The Maine Development Foundation administers both the Maine Downtown Network and Main Street Maine programs. The Main Street program, considered the foundation’s core program, utilizes a four-point approach to downtown revitalization developed by the National Trust for Historic Preservation, which, according to the foundation’s website, is used in 44 states and more than 2,200 communities.

The foundation’s four-point approach includes organization, design, promotion and economic restructuring.

The Maine Development Foundation website describes the Downtown Network program as using the same four-point approach, but at a “lighter, less rigorous pace.”

“The MDN is ideal for communities in the early stages of downtown revitalization,” it states.

There are 11 Main Street Maine and 19 Maine Downtown Network communities statewide.

In the draft application, Baker describes the desired result as “an eclectic and successful mix of residential and business uses in the downtown that will create a sustainable path toward job creation and prosperity, balanced with environmental stewardship.”

Baker said on Tuesday that an organization such as this could have the ability to provide some clearer vision for businesses invested in the downtown, as many thoughts and ideas are out there, but often get lost in the mix.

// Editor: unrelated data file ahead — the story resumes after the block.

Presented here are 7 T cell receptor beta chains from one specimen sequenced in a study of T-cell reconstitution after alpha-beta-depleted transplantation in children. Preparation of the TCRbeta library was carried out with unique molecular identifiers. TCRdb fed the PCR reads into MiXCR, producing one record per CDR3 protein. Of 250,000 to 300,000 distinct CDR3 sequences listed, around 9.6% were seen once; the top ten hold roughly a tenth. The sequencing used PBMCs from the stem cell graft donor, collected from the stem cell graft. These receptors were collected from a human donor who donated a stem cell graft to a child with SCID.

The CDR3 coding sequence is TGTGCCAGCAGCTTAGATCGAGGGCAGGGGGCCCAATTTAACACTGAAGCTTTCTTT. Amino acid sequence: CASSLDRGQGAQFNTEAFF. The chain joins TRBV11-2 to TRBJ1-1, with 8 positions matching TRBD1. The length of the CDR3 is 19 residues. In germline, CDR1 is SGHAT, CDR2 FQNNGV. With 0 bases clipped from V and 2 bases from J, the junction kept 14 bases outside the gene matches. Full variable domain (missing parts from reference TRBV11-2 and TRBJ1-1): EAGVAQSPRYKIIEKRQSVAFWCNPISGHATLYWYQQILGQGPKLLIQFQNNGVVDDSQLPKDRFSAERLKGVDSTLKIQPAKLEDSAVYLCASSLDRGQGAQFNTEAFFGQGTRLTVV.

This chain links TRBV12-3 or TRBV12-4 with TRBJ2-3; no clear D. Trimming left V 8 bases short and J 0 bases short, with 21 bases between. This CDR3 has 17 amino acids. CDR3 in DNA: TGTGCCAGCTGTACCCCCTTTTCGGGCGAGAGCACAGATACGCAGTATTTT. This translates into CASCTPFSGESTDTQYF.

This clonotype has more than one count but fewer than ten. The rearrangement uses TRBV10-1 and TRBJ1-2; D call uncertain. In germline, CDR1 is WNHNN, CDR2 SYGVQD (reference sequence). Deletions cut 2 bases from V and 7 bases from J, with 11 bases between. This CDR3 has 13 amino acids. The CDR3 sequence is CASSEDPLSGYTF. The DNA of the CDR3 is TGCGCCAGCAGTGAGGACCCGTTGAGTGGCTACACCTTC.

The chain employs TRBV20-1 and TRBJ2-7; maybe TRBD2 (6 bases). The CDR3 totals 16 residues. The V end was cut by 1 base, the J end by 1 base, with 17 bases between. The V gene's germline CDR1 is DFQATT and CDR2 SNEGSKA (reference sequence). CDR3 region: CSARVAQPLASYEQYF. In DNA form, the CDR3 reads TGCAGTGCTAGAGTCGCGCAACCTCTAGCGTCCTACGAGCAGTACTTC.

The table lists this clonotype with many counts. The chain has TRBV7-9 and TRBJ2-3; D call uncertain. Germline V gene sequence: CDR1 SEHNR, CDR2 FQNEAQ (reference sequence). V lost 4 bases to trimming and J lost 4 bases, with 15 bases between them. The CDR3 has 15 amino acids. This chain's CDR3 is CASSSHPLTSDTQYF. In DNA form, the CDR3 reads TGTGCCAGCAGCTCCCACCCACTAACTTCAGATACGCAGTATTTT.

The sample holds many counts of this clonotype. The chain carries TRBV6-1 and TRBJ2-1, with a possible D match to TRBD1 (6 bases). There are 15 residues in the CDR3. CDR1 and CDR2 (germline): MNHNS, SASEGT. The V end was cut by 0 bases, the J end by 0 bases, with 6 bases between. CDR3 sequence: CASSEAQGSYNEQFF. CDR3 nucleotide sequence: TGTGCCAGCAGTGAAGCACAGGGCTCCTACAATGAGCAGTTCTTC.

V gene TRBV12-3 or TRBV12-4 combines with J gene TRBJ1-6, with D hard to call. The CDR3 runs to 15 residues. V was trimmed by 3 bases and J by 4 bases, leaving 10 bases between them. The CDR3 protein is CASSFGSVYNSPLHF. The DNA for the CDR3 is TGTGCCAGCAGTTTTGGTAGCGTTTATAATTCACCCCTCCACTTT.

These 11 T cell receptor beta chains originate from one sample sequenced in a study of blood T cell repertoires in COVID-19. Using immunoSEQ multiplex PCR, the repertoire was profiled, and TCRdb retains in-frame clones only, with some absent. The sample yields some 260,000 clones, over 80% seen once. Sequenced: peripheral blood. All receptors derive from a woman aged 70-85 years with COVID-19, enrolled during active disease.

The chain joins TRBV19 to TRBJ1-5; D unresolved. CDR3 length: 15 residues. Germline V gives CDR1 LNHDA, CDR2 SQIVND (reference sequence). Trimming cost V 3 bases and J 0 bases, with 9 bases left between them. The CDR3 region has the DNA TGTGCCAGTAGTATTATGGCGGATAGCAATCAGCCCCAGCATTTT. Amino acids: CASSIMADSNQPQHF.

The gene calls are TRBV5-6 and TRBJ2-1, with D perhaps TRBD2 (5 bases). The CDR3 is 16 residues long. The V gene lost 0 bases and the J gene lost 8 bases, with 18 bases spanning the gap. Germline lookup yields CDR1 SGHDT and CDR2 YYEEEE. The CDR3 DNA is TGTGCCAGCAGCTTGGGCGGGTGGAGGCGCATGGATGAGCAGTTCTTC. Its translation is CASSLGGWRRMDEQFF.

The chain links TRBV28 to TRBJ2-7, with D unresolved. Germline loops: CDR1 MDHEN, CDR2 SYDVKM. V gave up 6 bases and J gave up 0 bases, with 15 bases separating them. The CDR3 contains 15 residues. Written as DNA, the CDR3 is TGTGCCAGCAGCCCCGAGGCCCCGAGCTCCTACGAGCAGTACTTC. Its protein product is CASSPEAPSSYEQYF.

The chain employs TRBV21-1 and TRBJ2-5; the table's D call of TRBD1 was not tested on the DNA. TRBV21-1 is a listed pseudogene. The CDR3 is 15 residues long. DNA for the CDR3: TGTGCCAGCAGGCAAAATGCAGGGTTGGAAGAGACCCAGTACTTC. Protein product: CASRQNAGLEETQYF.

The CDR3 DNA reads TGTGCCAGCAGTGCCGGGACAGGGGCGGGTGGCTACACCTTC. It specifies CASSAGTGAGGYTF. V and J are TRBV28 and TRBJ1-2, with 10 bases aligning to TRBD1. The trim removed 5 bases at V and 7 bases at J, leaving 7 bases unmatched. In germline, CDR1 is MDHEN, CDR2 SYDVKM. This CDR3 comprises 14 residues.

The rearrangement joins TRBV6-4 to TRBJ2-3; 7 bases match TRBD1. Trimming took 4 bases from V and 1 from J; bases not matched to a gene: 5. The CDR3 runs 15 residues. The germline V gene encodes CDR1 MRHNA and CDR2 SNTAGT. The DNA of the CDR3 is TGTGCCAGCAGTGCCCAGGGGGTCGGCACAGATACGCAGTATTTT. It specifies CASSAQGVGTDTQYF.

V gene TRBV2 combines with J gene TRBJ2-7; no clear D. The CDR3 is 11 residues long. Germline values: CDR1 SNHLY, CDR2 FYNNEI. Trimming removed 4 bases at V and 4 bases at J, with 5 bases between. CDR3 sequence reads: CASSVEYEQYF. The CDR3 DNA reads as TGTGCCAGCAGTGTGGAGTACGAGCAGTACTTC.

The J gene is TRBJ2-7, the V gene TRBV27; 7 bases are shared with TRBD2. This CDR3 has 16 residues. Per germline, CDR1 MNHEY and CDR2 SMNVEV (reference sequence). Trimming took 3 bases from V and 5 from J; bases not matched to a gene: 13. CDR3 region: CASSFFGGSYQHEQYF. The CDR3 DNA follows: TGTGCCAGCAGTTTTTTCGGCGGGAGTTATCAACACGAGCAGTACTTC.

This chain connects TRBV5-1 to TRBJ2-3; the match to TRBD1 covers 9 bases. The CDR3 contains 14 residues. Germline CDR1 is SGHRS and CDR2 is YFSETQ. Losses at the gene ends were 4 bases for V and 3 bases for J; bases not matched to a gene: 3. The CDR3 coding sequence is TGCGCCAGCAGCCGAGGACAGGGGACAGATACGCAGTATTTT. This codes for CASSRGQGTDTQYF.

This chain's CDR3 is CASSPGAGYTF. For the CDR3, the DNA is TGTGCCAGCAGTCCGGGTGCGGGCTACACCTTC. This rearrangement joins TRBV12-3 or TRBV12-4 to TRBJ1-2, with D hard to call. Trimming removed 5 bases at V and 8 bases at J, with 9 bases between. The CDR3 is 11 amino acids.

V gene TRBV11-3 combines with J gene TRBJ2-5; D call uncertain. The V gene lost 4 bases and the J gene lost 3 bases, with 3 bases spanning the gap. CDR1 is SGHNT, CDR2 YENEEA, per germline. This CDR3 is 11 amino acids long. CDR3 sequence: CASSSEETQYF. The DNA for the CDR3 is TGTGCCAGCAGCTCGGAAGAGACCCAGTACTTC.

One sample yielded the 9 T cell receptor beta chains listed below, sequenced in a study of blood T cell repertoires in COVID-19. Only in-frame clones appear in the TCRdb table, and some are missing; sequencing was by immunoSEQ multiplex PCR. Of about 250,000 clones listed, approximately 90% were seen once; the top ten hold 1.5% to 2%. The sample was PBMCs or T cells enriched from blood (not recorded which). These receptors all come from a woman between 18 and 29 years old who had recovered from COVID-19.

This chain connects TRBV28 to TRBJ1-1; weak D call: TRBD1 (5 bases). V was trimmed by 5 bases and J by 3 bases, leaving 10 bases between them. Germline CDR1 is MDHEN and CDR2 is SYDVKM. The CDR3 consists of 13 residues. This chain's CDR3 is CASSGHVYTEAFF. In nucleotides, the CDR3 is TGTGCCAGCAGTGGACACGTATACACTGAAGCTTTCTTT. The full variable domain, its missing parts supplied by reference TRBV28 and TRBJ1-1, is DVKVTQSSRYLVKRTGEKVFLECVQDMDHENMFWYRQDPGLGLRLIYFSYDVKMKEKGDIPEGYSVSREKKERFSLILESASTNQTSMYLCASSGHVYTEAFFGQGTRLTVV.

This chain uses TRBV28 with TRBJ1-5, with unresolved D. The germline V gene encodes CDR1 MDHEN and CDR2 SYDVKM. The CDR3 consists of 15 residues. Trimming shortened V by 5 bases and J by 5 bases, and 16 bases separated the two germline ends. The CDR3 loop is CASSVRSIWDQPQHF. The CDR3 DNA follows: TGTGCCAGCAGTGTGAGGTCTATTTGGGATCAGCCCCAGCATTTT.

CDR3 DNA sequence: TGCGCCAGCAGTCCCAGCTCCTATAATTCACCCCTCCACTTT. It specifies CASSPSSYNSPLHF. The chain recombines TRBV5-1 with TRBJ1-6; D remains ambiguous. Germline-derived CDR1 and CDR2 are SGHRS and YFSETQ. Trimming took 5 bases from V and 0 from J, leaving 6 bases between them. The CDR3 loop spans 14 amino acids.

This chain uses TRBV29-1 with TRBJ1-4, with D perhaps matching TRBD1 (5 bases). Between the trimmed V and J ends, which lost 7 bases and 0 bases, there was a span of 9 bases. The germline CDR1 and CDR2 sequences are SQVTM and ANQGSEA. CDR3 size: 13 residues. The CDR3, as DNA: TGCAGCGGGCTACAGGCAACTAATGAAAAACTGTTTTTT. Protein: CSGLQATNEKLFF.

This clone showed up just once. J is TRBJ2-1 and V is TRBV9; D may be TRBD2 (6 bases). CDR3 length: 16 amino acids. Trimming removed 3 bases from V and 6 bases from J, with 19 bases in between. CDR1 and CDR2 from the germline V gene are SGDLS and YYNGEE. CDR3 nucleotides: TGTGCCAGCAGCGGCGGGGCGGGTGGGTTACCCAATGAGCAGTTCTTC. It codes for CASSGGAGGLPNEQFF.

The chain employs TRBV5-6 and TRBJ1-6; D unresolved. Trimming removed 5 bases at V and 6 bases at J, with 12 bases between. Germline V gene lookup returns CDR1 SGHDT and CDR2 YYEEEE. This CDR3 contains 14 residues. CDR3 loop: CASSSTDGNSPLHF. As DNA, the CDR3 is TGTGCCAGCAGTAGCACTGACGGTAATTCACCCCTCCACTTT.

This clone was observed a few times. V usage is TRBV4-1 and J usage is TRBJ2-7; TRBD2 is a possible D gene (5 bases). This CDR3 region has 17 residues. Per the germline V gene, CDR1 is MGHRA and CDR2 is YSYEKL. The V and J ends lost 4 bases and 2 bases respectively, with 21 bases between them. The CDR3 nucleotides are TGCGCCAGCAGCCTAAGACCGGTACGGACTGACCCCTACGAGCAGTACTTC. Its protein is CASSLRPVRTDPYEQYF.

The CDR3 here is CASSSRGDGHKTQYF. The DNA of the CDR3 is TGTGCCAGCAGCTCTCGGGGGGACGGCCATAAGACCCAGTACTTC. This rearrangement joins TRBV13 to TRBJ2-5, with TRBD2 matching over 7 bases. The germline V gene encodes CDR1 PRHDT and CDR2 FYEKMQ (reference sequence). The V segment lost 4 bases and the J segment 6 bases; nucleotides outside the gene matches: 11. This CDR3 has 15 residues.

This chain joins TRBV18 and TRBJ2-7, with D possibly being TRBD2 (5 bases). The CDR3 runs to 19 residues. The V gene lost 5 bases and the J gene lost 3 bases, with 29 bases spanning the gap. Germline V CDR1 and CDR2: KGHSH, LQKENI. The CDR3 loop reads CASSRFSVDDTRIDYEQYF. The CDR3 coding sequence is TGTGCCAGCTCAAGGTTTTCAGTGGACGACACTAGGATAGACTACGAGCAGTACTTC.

“My thought was that now would be a good time to organize this effort and see if we can get buy-in from people who sometimes have conflicting interests, to be part of the solution,” he said. “It’s a way to organize the energy down there and channel it in a positive direction.”

Steve Lampron, owner of River’s Edge Deli on Main Street, said Tuesday that he’d be interested to hear more about the program, and especially ways it could help revitalize the downtown.

“When you drive in, it’s just not inviting,” he said of Main Street. “The park is great, but other than that there are no features.”

Lampron added that he likes the idea of “business people putting their heads together.”

Scott and Kirk Smith, brothers and managing partners of Clarke Painting and Property Management, which oversees six properties throughout Westbrook, said Tuesday that a downtown organization should focus on attracting more investment in downtown housing and buildings.